Five keys to a Badger victory vs. Indiana

· Oct 4, 2001 Tweet

Nine years have passed since 1992, the year of Indiana’s last football victory against Wisconsin. That year the Badgers finished with five wins for only the second time since 1986, under a third-year coach whom nobody really knew much about — some guy named Barry Alvarez. A year later the Badgers won the Rose Bowl. You know the rest of the story.

Meanwhile, Indiana was also on the way to posting its own 5-6 record. The season began the decline of the Hoosiers’ “glory years,” during which they played five bowl games in six years. Three years later Indiana was 0-8 in the Big Ten. You probably don’t care about the rest of the story.

How does this history lesson relate to this Saturday’s game between the two teams? Well, Wisconsin has struggled to find its killer instinct against weak teams, while Indiana performed respectably — by Hoosier standards — in last Saturday’s 27-14 loss to Ohio State. If Wisconsin continues to play at its opponents’ level, this game could turn into one of the three or four genuine surprises we see every year in the Big Ten.

So if the Badgers want to avoid becoming this week’s SportsCenter Showcase, they’ll follow these five nuggets of wisdom:

1. Blitz early and often: Last week Western Kentucky attempted four passes against Wisconsin. The game amounted to a de facto bye week for the Badgers’ secondary, whose legs this week probably feel as fresh as they have been since fall practice began.

Consequently, Wisconsin’s cornerbacks should be able to cover Indiana’s receivers in man-to-man much more effectively. The Badger defense should take advantage by blitzing linebackers and safeties at Indiana’s quarterbacks more frequently than usual. The blitzes should come primarily from the outside in order to contain Indiana’s multitalented quarterback, Antwaan Randle El, who has already accounted for 52 percent of the Hoosiers’ total yardage in 2001.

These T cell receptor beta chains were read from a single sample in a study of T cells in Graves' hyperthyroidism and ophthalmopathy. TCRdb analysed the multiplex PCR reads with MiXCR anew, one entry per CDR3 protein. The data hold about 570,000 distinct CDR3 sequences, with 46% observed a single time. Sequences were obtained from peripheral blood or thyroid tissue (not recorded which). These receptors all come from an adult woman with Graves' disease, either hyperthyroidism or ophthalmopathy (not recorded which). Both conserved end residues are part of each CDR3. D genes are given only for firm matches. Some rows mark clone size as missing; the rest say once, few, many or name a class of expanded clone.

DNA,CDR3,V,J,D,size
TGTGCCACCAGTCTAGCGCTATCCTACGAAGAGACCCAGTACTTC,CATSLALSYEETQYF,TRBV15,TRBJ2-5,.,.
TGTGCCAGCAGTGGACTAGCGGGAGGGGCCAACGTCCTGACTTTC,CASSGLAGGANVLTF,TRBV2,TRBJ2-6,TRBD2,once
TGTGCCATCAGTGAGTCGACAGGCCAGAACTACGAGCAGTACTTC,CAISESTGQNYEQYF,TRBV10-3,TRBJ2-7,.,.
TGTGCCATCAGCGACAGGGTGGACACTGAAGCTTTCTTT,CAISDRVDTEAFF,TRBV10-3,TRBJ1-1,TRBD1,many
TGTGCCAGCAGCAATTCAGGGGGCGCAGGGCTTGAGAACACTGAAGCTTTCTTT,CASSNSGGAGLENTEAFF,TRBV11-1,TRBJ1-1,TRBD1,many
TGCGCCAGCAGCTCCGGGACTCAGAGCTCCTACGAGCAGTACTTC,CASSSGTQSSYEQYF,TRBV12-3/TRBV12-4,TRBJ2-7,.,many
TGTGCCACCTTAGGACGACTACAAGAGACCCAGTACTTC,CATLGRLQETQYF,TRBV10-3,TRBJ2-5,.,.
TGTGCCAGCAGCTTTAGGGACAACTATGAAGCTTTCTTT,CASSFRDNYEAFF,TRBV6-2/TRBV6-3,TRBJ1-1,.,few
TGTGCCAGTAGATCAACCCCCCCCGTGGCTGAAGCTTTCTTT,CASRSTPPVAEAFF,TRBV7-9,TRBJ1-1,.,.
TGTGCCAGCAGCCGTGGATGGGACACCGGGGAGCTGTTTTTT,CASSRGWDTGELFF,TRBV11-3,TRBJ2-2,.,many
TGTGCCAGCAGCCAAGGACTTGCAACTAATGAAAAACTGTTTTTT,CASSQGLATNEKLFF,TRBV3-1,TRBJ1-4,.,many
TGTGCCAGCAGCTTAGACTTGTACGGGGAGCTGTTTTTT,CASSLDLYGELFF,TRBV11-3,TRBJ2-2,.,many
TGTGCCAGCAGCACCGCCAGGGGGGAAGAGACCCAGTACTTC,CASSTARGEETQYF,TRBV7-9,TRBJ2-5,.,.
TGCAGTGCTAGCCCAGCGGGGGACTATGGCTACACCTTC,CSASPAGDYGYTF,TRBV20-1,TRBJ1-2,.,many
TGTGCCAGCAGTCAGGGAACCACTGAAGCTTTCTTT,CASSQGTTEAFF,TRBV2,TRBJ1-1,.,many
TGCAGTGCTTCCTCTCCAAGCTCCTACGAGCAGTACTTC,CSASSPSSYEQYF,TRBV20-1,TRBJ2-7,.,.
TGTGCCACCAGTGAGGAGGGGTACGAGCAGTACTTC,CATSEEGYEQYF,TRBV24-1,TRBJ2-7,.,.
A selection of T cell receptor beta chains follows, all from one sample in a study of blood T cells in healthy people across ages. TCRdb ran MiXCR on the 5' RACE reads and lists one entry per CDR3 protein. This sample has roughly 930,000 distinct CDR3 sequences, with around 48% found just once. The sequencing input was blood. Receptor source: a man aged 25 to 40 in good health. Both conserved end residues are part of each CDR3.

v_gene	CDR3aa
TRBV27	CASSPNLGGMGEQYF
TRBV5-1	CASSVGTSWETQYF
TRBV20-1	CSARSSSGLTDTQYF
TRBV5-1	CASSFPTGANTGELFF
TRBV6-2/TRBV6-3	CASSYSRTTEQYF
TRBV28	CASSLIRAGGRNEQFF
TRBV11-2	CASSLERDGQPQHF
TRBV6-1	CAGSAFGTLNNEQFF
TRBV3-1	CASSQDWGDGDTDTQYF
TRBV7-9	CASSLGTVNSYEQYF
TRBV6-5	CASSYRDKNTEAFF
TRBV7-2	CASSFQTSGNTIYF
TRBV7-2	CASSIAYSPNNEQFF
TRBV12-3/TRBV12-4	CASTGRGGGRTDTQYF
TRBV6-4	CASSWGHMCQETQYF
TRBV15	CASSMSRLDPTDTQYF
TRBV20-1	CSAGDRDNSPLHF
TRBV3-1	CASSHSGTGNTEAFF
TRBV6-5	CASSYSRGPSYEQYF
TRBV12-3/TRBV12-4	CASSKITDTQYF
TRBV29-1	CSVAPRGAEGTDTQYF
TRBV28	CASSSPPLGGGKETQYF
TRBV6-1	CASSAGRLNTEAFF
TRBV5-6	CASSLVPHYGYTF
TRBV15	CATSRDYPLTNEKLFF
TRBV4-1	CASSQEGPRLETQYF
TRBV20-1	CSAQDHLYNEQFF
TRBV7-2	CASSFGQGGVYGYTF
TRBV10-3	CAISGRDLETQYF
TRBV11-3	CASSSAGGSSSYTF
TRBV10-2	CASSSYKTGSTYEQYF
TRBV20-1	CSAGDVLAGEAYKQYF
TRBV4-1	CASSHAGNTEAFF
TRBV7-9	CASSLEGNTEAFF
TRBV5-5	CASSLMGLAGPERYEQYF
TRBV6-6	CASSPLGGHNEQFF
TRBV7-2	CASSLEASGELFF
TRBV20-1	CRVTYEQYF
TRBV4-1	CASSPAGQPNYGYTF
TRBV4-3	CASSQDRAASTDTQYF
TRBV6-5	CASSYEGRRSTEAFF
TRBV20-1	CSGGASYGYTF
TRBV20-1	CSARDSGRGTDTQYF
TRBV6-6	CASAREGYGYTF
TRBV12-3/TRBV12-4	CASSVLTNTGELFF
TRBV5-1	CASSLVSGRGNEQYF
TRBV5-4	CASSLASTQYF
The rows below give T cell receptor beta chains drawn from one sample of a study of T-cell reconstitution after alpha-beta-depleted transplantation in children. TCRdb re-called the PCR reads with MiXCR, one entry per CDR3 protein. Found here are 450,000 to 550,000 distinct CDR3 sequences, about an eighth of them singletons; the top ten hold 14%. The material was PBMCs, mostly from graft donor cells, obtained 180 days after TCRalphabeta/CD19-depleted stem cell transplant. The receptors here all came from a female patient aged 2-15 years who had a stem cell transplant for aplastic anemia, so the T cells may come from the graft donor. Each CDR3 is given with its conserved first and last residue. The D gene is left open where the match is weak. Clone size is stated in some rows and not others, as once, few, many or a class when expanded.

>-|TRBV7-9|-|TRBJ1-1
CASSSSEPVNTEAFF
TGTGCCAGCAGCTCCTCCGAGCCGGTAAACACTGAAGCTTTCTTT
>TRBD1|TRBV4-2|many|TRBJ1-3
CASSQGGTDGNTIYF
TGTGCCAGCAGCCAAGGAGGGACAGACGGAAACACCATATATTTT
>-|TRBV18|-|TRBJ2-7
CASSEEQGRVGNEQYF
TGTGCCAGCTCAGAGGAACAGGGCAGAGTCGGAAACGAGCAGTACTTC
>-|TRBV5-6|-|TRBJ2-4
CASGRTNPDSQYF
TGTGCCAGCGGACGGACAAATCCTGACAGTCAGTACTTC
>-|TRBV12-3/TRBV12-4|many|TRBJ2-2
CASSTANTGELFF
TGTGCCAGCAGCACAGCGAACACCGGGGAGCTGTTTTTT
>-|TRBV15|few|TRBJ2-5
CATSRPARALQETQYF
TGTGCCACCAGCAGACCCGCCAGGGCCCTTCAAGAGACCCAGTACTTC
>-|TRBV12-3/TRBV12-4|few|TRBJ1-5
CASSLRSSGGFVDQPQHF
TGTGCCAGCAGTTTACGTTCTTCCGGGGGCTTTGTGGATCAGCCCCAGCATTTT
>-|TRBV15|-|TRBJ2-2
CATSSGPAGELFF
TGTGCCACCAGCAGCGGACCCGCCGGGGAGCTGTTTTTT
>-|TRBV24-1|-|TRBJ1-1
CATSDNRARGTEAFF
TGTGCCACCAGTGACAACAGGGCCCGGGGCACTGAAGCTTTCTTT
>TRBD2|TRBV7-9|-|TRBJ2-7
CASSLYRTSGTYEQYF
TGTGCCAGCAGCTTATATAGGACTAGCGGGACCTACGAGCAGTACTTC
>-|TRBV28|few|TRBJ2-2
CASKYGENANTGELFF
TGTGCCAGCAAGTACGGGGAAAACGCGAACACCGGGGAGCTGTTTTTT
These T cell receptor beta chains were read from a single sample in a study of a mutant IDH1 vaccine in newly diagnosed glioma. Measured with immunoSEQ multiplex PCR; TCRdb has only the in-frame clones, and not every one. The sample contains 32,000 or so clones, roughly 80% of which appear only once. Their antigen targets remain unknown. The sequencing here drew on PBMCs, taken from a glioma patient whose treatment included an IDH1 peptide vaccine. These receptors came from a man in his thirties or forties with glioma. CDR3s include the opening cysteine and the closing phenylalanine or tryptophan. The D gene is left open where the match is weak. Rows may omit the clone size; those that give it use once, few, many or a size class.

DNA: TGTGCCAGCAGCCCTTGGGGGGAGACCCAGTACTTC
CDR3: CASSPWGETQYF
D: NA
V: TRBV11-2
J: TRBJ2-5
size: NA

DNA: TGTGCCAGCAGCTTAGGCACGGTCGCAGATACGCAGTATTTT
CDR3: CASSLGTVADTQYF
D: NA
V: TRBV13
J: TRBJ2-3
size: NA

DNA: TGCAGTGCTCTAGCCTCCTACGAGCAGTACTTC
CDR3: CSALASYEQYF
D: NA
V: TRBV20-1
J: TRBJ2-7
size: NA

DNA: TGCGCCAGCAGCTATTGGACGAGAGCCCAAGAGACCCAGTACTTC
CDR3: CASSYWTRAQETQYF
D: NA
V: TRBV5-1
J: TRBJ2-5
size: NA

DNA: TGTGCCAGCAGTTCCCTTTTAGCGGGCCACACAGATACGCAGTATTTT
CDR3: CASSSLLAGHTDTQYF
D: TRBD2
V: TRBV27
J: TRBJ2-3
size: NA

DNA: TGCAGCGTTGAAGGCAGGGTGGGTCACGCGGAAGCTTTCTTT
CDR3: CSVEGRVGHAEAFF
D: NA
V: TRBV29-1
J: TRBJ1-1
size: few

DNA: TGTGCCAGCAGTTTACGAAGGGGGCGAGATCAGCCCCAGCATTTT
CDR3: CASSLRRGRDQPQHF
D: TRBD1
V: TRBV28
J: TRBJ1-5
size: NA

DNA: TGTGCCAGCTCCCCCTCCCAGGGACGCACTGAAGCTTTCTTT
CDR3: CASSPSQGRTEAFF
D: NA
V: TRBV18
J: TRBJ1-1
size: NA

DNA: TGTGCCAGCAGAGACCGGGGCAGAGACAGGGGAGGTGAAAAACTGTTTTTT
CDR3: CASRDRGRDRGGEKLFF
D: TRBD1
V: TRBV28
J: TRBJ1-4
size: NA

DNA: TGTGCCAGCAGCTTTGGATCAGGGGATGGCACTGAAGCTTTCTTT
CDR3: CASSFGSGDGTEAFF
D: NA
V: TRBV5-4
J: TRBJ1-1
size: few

2. Play Jim Sorgi, but not right away: Jim Sorgi’s career so far has earned him the “anti-Mike Samuel” Trophy, awarded to quarterbacks who show lots of talent but struggle to win games. In Sorgi’s defense, he has compiled his 0-3 record as a starter in the past year against such juggernauts as Big Ten-champion Purdue last season and top-10-ranked Oregon and Fresno State — he’s completed 54 percent of his passes in those games, with three interceptions and five touchdowns. Last week, though, he played worse, throwing no touchdowns and two interceptions against Division I-AA Western Kentucky.

Interceptions or not, UW’s coaches should not decrease Sorgi’s playing time after last week’s performance. On Saturday, Sorgi should continue to relieve starter Brooks Bollinger periodically. Besides, Sorgi could use a confidence boost. Who better to give it to him than America’s 91st-ranked pass defense?

3. Let Anthony Davis run in the red zone: Before last week, freshman running back Anthony Davis’ statistics were puzzling: America’s leading rusher was gaining 6.8 yards per carry outside of the red zone, yet only 2.1 yards per carry inside it. Against Western Kentucky, however, Davis scored both times he touched the ball in the red zone. His two touchdown runs, of one yard and 18 yards, accounted for half of Wisconsin’s points, and they tripled his touchdown output for the season (he had one; now he has three). If Davis can get the ball in the red zone, he should be able to add to his total: Indiana ranks only 70th in rush yards allowed per game.

4. T-R-U-S-T: Remember that game where your friend stands behind you and catches you as you fall backward? That’s going to be the Badger defense this Saturday against Indiana, as they try to avoid a trampling at the feet of Randle El and Hoosier running back Levron Williams.

To neutralize the duo, which consistently embarrasses overzealous defenders, the Badgers must trust in each other’s ability to play disciplined, team-oriented defense and never get discouraged. Sounds cheesy, but it has worked: Williams and Randle El have averaged less than 4.5 yards per carry in the last two games against UW.

5. Oh yeah . . . STOP RANDLE EL: Kind of an understood rule when a team plays Indiana. His stats have dropped off this year because Indiana coaches have tried him at wide receiver (it didn’t work), but against UW he’ll line up mostly at quarterback. Randle El always damages a team on the ground, but this year the career 49-percent passer has completed more than 60 percent of his throws. On Saturday the Badgers’ secondary must honor Randle El’s arm this year as well as his legs. If they don’t do it effectively, Randle El just may write a new chapter into the Wisconsin-Indiana saga.


This article was published Oct 4, 2001 at 12:00 am and last updated Oct 4, 2001 at 12:00 am


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